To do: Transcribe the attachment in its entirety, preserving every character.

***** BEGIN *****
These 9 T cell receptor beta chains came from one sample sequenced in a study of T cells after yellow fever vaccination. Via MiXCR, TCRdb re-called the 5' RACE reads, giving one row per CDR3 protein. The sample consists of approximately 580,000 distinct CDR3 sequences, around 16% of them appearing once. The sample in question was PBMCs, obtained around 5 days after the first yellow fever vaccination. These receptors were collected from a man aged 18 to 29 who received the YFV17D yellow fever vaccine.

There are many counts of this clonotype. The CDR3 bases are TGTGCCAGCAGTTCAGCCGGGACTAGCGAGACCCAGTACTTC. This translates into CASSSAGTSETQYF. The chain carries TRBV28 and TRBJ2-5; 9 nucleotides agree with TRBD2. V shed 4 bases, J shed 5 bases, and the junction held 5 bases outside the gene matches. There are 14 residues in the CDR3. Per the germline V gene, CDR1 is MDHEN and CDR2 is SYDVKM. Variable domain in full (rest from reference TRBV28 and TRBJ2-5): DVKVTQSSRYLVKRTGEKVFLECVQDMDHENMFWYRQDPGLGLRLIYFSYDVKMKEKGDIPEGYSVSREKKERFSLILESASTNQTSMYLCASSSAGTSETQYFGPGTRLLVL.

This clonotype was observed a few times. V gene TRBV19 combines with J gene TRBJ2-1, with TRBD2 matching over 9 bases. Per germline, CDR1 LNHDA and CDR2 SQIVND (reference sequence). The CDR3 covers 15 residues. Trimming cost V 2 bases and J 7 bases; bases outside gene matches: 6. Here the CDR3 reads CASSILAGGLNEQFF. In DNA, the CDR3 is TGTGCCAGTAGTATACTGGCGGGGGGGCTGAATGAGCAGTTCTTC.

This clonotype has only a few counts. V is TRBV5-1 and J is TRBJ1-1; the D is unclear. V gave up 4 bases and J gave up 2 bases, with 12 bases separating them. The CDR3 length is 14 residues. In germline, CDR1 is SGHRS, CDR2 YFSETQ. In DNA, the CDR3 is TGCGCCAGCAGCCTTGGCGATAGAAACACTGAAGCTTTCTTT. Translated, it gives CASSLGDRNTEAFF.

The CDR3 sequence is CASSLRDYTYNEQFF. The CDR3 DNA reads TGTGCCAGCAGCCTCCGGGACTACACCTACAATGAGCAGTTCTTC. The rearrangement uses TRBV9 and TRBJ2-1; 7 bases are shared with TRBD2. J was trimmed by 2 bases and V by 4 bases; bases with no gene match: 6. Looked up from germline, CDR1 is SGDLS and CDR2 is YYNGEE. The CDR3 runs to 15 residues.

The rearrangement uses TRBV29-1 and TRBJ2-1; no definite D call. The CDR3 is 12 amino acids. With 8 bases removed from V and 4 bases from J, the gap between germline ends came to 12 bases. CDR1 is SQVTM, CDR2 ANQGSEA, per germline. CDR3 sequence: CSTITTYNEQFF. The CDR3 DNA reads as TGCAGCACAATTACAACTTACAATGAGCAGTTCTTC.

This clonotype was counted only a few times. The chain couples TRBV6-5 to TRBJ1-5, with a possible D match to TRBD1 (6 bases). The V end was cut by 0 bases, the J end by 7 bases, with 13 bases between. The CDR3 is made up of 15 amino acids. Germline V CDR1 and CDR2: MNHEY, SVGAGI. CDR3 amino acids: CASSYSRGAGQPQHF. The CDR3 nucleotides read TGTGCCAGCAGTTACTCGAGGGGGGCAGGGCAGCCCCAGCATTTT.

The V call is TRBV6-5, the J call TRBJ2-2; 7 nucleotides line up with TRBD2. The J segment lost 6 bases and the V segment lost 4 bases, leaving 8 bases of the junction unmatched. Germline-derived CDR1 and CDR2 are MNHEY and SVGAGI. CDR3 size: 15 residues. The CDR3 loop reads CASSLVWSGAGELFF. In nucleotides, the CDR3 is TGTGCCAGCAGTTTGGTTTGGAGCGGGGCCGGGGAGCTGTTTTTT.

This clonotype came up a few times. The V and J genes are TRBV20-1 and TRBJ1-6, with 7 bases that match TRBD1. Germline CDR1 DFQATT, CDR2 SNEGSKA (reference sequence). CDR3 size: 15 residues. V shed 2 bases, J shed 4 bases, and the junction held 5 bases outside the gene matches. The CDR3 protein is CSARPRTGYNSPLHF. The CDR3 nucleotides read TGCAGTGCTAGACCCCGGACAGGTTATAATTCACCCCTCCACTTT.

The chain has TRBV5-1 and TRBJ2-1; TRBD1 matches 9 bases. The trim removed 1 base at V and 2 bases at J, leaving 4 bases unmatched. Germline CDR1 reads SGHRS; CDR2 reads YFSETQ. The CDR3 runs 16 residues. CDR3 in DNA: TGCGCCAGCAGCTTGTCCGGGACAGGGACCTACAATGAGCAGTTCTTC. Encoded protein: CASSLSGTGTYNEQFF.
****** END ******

These 9 T cell receptor beta chains came from one sample sequenced in a study of T cells after yellow fever vaccination. Via MiXCR, TCRdb re-called the 5' RACE reads, giving one row per CDR3 protein. The sample consists of approximately 580,000 distinct CDR3 sequences, around 16% of them appearing once. The sample in question was PBMCs, obtained around 5 days after the first yellow fever vaccination. These receptors were collected from a man aged 18 to 29 who received the YFV17D yellow fever vaccine.

There are many counts of this clonotype. The CDR3 bases are TGTGCCAGCAGTTCAGCCGGGACTAGCGAGACCCAGTACTTC. This translates into CASSSAGTSETQYF. The chain carries TRBV28 and TRBJ2-5; 9 nucleotides agree with TRBD2. V shed 4 bases, J shed 5 bases, and the junction held 5 bases outside the gene matches. There are 14 residues in the CDR3. Per the germline V gene, CDR1 is MDHEN and CDR2 is SYDVKM. Variable domain in full (rest from reference TRBV28 and TRBJ2-5): DVKVTQSSRYLVKRTGEKVFLECVQDMDHENMFWYRQDPGLGLRLIYFSYDVKMKEKGDIPEGYSVSREKKERFSLILESASTNQTSMYLCASSSAGTSETQYFGPGTRLLVL.

This clonotype was observed a few times. V gene TRBV19 combines with J gene TRBJ2-1, with TRBD2 matching over 9 bases. Per germline, CDR1 LNHDA and CDR2 SQIVND (reference sequence). The CDR3 covers 15 residues. Trimming cost V 2 bases and J 7 bases; bases outside gene matches: 6. Here the CDR3 reads CASSILAGGLNEQFF. In DNA, the CDR3 is TGTGCCAGTAGTATACTGGCGGGGGGGCTGAATGAGCAGTTCTTC.

This clonotype has only a few counts. V is TRBV5-1 and J is TRBJ1-1; the D is unclear. V gave up 4 bases and J gave up 2 bases, with 12 bases separating them. The CDR3 length is 14 residues. In germline, CDR1 is SGHRS, CDR2 YFSETQ. In DNA, the CDR3 is TGCGCCAGCAGCCTTGGCGATAGAAACACTGAAGCTTTCTTT. Translated, it gives CASSLGDRNTEAFF.

The CDR3 sequence is CASSLRDYTYNEQFF. The CDR3 DNA reads TGTGCCAGCAGCCTCCGGGACTACACCTACAATGAGCAGTTCTTC. The rearrangement uses TRBV9 and TRBJ2-1; 7 bases are shared with TRBD2. J was trimmed by 2 bases and V by 4 bases; bases with no gene match: 6. Looked up from germline, CDR1 is SGDLS and CDR2 is YYNGEE. The CDR3 runs to 15 residues.

The rearrangement uses TRBV29-1 and TRBJ2-1; no definite D call. The CDR3 is 12 amino acids. With 8 bases removed from V and 4 bases from J, the gap between germline ends came to 12 bases. CDR1 is SQVTM, CDR2 ANQGSEA, per germline. CDR3 sequence: CSTITTYNEQFF. The CDR3 DNA reads as TGCAGCACAATTACAACTTACAATGAGCAGTTCTTC.

This clonotype was counted only a few times. The chain couples TRBV6-5 to TRBJ1-5, with a possible D match to TRBD1 (6 bases). The V end was cut by 0 bases, the J end by 7 bases, with 13 bases between. The CDR3 is made up of 15 amino acids. Germline V CDR1 and CDR2: MNHEY, SVGAGI. CDR3 amino acids: CASSYSRGAGQPQHF. The CDR3 nucleotides read TGTGCCAGCAGTTACTCGAGGGGGGCAGGGCAGCCCCAGCATTTT.

The V call is TRBV6-5, the J call TRBJ2-2; 7 nucleotides line up with TRBD2. The J segment lost 6 bases and the V segment lost 4 bases, leaving 8 bases of the junction unmatched. Germline-derived CDR1 and CDR2 are MNHEY and SVGAGI. CDR3 size: 15 residues. The CDR3 loop reads CASSLVWSGAGELFF. In nucleotides, the CDR3 is TGTGCCAGCAGTTTGGTTTGGAGCGGGGCCGGGGAGCTGTTTTTT.

This clonotype came up a few times. The V and J genes are TRBV20-1 and TRBJ1-6, with 7 bases that match TRBD1. Germline CDR1 DFQATT, CDR2 SNEGSKA (reference sequence). CDR3 size: 15 residues. V shed 2 bases, J shed 4 bases, and the junction held 5 bases outside the gene matches. The CDR3 protein is CSARPRTGYNSPLHF. The CDR3 nucleotides read TGCAGTGCTAGACCCCGGACAGGTTATAATTCACCCCTCCACTTT.

The chain has TRBV5-1 and TRBJ2-1; TRBD1 matches 9 bases. The trim removed 1 base at V and 2 bases at J, leaving 4 bases unmatched. Germline CDR1 reads SGHRS; CDR2 reads YFSETQ. The CDR3 runs 16 residues. CDR3 in DNA: TGCGCCAGCAGCTTGTCCGGGACAGGGACCTACAATGAGCAGTTCTTC. Encoded protein: CASSLSGTGTYNEQFF.